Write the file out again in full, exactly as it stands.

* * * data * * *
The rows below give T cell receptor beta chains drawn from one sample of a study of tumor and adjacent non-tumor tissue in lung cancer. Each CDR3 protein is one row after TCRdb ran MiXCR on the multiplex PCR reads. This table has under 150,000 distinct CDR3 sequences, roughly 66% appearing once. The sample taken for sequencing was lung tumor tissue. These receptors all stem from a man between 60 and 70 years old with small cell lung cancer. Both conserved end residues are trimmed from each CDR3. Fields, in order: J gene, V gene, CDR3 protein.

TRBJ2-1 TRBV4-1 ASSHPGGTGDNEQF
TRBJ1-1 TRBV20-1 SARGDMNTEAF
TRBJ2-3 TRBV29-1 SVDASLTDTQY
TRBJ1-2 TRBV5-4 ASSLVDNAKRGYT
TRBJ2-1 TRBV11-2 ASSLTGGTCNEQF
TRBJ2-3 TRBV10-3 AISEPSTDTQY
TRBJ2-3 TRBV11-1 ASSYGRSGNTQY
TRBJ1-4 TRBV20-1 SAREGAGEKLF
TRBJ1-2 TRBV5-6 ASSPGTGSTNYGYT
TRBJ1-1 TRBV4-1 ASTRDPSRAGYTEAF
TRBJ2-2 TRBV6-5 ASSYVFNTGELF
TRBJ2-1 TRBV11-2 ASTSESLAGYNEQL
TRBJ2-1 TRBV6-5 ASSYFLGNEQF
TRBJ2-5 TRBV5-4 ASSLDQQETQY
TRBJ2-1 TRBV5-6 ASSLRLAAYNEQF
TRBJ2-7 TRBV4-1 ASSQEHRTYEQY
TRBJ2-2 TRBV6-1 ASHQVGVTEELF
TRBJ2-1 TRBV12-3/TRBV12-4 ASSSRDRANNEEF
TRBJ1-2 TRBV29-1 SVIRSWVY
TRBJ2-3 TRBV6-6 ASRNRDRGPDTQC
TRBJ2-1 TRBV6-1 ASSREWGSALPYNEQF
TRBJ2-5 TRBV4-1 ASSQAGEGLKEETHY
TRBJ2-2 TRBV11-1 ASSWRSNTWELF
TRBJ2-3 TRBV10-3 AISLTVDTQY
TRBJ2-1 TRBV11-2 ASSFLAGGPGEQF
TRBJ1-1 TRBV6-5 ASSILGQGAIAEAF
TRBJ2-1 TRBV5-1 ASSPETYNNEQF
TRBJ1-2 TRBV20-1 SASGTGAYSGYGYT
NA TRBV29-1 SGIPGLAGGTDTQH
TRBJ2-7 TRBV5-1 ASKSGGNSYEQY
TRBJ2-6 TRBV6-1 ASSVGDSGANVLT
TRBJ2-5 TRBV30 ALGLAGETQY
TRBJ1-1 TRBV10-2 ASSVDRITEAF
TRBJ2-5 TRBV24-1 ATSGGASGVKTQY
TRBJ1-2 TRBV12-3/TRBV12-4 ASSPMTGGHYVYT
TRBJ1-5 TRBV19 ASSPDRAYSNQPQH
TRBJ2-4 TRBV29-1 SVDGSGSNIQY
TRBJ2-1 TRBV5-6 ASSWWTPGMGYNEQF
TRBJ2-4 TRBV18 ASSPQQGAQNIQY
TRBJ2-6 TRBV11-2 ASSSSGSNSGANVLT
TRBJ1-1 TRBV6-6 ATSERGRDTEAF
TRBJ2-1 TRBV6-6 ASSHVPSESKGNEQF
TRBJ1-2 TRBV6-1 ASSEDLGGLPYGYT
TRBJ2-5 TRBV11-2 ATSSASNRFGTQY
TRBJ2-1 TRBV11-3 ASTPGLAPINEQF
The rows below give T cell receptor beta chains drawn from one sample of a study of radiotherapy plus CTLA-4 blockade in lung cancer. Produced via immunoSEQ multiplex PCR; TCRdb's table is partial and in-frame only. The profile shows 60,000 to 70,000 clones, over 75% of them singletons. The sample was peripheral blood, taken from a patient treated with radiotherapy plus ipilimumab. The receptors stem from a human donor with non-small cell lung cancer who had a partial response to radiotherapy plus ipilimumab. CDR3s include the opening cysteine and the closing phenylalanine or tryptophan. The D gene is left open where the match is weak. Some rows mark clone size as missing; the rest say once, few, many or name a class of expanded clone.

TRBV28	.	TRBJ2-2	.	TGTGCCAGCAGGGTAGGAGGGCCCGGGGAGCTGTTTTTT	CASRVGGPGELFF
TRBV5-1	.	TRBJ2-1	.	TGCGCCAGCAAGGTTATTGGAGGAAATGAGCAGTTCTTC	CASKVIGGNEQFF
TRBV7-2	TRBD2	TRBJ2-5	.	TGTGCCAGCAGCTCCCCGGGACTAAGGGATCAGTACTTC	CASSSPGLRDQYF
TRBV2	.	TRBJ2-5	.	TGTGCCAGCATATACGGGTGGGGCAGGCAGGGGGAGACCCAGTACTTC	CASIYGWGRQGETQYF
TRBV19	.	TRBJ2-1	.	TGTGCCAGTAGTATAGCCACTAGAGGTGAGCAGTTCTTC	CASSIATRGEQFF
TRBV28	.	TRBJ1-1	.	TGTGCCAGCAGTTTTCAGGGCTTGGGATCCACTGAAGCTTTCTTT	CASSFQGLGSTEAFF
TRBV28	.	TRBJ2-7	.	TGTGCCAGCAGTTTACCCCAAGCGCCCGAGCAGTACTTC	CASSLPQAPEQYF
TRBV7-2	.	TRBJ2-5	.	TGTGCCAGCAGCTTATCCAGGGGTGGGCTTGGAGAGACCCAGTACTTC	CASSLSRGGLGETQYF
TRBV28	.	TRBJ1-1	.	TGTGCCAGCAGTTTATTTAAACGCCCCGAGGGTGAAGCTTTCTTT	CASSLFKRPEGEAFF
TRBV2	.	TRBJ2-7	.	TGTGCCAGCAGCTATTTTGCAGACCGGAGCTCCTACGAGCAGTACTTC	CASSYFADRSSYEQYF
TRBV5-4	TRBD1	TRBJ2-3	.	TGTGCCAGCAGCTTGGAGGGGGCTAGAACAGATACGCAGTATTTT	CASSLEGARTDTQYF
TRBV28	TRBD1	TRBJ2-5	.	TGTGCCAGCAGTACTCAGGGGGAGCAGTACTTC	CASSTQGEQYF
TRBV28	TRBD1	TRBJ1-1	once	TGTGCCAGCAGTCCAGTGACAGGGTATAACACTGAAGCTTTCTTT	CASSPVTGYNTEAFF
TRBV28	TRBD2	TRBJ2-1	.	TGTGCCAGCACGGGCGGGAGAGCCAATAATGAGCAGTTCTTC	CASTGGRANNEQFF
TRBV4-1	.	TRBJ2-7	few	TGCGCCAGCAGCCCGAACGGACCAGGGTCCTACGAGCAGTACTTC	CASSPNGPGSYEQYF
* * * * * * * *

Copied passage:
The rows below give T cell receptor beta chains drawn from one sample of a study of tumor and adjacent non-tumor tissue in lung cancer. Each CDR3 protein is one row after TCRdb ran MiXCR on the multiplex PCR reads. This table has under 150,000 distinct CDR3 sequences, roughly 66% appearing once. The sample taken for sequencing was lung tumor tissue. These receptors all stem from a man between 60 and 70 years old with small cell lung cancer. Both conserved end residues are trimmed from each CDR3. Fields, in order: J gene, V gene, CDR3 protein.

TRBJ2-1 TRBV4-1 ASSHPGGTGDNEQF
TRBJ1-1 TRBV20-1 SARGDMNTEAF
TRBJ2-3 TRBV29-1 SVDASLTDTQY
TRBJ1-2 TRBV5-4 ASSLVDNAKRGYT
TRBJ2-1 TRBV11-2 ASSLTGGTCNEQF
TRBJ2-3 TRBV10-3 AISEPSTDTQY
TRBJ2-3 TRBV11-1 ASSYGRSGNTQY
TRBJ1-4 TRBV20-1 SAREGAGEKLF
TRBJ1-2 TRBV5-6 ASSPGTGSTNYGYT
TRBJ1-1 TRBV4-1 ASTRDPSRAGYTEAF
TRBJ2-2 TRBV6-5 ASSYVFNTGELF
TRBJ2-1 TRBV11-2 ASTSESLAGYNEQL
TRBJ2-1 TRBV6-5 ASSYFLGNEQF
TRBJ2-5 TRBV5-4 ASSLDQQETQY
TRBJ2-1 TRBV5-6 ASSLRLAAYNEQF
TRBJ2-7 TRBV4-1 ASSQEHRTYEQY
TRBJ2-2 TRBV6-1 ASHQVGVTEELF
TRBJ2-1 TRBV12-3/TRBV12-4 ASSSRDRANNEEF
TRBJ1-2 TRBV29-1 SVIRSWVY
TRBJ2-3 TRBV6-6 ASRNRDRGPDTQC
TRBJ2-1 TRBV6-1 ASSREWGSALPYNEQF
TRBJ2-5 TRBV4-1 ASSQAGEGLKEETHY
TRBJ2-2 TRBV11-1 ASSWRSNTWELF
TRBJ2-3 TRBV10-3 AISLTVDTQY
TRBJ2-1 TRBV11-2 ASSFLAGGPGEQF
TRBJ1-1 TRBV6-5 ASSILGQGAIAEAF
TRBJ2-1 TRBV5-1 ASSPETYNNEQF
TRBJ1-2 TRBV20-1 SASGTGAYSGYGYT
NA TRBV29-1 SGIPGLAGGTDTQH
TRBJ2-7 TRBV5-1 ASKSGGNSYEQY
TRBJ2-6 TRBV6-1 ASSVGDSGANVLT
TRBJ2-5 TRBV30 ALGLAGETQY
TRBJ1-1 TRBV10-2 ASSVDRITEAF
TRBJ2-5 TRBV24-1 ATSGGASGVKTQY
TRBJ1-2 TRBV12-3/TRBV12-4 ASSPMTGGHYVYT
TRBJ1-5 TRBV19 ASSPDRAYSNQPQH
TRBJ2-4 TRBV29-1 SVDGSGSNIQY
TRBJ2-1 TRBV5-6 ASSWWTPGMGYNEQF
TRBJ2-4 TRBV18 ASSPQQGAQNIQY
TRBJ2-6 TRBV11-2 ASSSSGSNSGANVLT
TRBJ1-1 TRBV6-6 ATSERGRDTEAF
TRBJ2-1 TRBV6-6 ASSHVPSESKGNEQF
TRBJ1-2 TRBV6-1 ASSEDLGGLPYGYT
TRBJ2-5 TRBV11-2 ATSSASNRFGTQY
TRBJ2-1 TRBV11-3 ASTPGLAPINEQF
The rows below give T cell receptor beta chains drawn from one sample of a study of radiotherapy plus CTLA-4 blockade in lung cancer. Produced via immunoSEQ multiplex PCR; TCRdb's table is partial and in-frame only. The profile shows 60,000 to 70,000 clones, over 75% of them singletons. The sample was peripheral blood, taken from a patient treated with radiotherapy plus ipilimumab. The receptors stem from a human donor with non-small cell lung cancer who had a partial response to radiotherapy plus ipilimumab. CDR3s include the opening cysteine and the closing phenylalanine or tryptophan. The D gene is left open where the match is weak. Some rows mark clone size as missing; the rest say once, few, many or name a class of expanded clone.

TRBV28	.	TRBJ2-2	.	TGTGCCAGCAGGGTAGGAGGGCCCGGGGAGCTGTTTTTT	CASRVGGPGELFF
TRBV5-1	.	TRBJ2-1	.	TGCGCCAGCAAGGTTATTGGAGGAAATGAGCAGTTCTTC	CASKVIGGNEQFF
TRBV7-2	TRBD2	TRBJ2-5	.	TGTGCCAGCAGCTCCCCGGGACTAAGGGATCAGTACTTC	CASSSPGLRDQYF
TRBV2	.	TRBJ2-5	.	TGTGCCAGCATATACGGGTGGGGCAGGCAGGGGGAGACCCAGTACTTC	CASIYGWGRQGETQYF
TRBV19	.	TRBJ2-1	.	TGTGCCAGTAGTATAGCCACTAGAGGTGAGCAGTTCTTC	CASSIATRGEQFF
TRBV28	.	TRBJ1-1	.	TGTGCCAGCAGTTTTCAGGGCTTGGGATCCACTGAAGCTTTCTTT	CASSFQGLGSTEAFF
TRBV28	.	TRBJ2-7	.	TGTGCCAGCAGTTTACCCCAAGCGCCCGAGCAGTACTTC	CASSLPQAPEQYF
TRBV7-2	.	TRBJ2-5	.	TGTGCCAGCAGCTTATCCAGGGGTGGGCTTGGAGAGACCCAGTACTTC	CASSLSRGGLGETQYF
TRBV28	.	TRBJ1-1	.	TGTGCCAGCAGTTTATTTAAACGCCCCGAGGGTGAAGCTTTCTTT	CASSLFKRPEGEAFF
TRBV2	.	TRBJ2-7	.	TGTGCCAGCAGCTATTTTGCAGACCGGAGCTCCTACGAGCAGTACTTC	CASSYFADRSSYEQYF
TRBV5-4	TRBD1	TRBJ2-3	.	TGTGCCAGCAGCTTGGAGGGGGCTAGAACAGATACGCAGTATTTT	CASSLEGARTDTQYF
TRBV28	TRBD1	TRBJ2-5	.	TGTGCCAGCAGTACTCAGGGGGAGCAGTACTTC	CASSTQGEQYF
TRBV28	TRBD1	TRBJ1-1	once	TGTGCCAGCAGTCCAGTGACAGGGTATAACACTGAAGCTTTCTTT	CASSPVTGYNTEAFF
TRBV28	TRBD2	TRBJ2-1	.	TGTGCCAGCACGGGCGGGAGAGCCAATAATGAGCAGTTCTTC	CASTGGRANNEQFF
TRBV4-1	.	TRBJ2-7	few	TGCGCCAGCAGCCCGAACGGACCAGGGTCCTACGAGCAGTACTTC	CASSPNGPGSYEQYF